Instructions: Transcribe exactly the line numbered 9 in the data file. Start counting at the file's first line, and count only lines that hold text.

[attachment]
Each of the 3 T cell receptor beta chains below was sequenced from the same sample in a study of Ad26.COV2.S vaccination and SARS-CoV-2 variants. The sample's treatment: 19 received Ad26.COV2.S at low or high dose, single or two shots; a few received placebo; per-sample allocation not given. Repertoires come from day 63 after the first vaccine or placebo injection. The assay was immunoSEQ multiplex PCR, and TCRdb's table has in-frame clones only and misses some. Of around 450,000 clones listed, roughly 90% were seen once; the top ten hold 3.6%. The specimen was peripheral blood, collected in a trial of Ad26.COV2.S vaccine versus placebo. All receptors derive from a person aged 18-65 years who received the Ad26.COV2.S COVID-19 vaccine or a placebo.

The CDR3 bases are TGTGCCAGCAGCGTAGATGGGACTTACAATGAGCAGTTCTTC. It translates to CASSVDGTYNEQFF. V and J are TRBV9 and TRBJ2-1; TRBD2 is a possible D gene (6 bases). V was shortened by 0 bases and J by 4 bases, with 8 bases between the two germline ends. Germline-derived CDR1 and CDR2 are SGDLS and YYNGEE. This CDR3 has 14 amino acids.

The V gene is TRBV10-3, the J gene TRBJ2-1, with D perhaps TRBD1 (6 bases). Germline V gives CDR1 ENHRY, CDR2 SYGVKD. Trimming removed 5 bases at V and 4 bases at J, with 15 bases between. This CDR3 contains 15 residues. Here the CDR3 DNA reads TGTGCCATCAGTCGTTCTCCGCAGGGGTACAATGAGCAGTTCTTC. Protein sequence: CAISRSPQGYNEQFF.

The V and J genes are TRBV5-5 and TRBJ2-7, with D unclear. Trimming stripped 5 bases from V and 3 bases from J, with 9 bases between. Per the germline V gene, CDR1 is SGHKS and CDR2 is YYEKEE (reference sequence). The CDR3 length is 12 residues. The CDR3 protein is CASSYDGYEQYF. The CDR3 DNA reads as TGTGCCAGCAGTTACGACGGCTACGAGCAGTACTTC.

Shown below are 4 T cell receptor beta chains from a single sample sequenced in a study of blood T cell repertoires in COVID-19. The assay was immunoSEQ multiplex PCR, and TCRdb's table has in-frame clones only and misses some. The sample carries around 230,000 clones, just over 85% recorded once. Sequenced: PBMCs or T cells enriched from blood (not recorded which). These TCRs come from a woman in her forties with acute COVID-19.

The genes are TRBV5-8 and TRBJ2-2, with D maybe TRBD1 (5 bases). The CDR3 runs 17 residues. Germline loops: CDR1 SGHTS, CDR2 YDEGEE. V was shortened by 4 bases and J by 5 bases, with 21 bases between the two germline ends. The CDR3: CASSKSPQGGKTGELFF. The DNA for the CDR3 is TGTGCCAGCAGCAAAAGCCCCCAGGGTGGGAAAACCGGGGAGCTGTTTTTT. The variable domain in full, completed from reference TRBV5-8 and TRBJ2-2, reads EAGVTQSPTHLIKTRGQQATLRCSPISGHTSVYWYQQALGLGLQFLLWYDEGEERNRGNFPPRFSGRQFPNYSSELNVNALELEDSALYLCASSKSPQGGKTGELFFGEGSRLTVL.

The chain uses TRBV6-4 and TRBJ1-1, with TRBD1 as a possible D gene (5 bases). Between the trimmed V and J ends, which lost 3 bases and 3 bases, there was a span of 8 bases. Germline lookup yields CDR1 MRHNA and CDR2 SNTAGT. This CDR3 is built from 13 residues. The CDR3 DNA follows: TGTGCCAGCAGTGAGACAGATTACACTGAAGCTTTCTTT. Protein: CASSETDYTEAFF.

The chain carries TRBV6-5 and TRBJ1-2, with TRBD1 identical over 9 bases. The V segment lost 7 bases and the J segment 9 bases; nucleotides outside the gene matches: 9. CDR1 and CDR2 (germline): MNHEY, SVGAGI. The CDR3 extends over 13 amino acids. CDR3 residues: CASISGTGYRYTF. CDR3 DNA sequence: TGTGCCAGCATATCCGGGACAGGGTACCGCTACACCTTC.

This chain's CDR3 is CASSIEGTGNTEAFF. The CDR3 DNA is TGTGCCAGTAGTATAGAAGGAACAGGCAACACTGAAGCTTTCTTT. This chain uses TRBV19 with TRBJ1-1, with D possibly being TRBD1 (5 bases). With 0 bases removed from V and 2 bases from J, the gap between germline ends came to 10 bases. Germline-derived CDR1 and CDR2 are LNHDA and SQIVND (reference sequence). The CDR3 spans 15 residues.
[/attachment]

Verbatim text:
This chain's CDR3 is CASSIEGTGNTEAFF. The CDR3 DNA is TGTGCCAGTAGTATAGAAGGAACAGGCAACACTGAAGCTTTCTTT. This chain uses TRBV19 with TRBJ1-1, with D possibly being TRBD1 (5 bases). With 0 bases removed from V and 2 bases from J, the gap between germline ends came to 10 bases. Germline-derived CDR1 and CDR2 are LNHDA and SQIVND (reference sequence). The CDR3 spans 15 residues.